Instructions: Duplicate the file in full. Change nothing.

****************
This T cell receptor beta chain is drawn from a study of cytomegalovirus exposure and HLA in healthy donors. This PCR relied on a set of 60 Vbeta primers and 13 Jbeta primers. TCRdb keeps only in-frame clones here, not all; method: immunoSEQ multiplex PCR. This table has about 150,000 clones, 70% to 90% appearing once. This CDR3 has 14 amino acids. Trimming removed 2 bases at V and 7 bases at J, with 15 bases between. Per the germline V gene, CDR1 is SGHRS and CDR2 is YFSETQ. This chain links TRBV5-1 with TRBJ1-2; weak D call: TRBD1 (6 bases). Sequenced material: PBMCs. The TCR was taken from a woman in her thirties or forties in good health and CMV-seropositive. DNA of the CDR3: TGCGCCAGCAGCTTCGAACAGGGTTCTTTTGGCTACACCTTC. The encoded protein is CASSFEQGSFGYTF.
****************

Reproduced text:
This T cell receptor beta chain is drawn from a study of cytomegalovirus exposure and HLA in healthy donors. This PCR relied on a set of 60 Vbeta primers and 13 Jbeta primers. TCRdb keeps only in-frame clones here, not all; method: immunoSEQ multiplex PCR. This table has about 150,000 clones, 70% to 90% appearing once. This CDR3 has 14 amino acids. Trimming removed 2 bases at V and 7 bases at J, with 15 bases between. Per the germline V gene, CDR1 is SGHRS and CDR2 is YFSETQ. This chain links TRBV5-1 with TRBJ1-2; weak D call: TRBD1 (6 bases). Sequenced material: PBMCs. The TCR was taken from a woman in her thirties or forties in good health and CMV-seropositive. DNA of the CDR3: TGCGCCAGCAGCTTCGAACAGGGTTCTTTTGGCTACACCTTC. The encoded protein is CASSFEQGSFGYTF.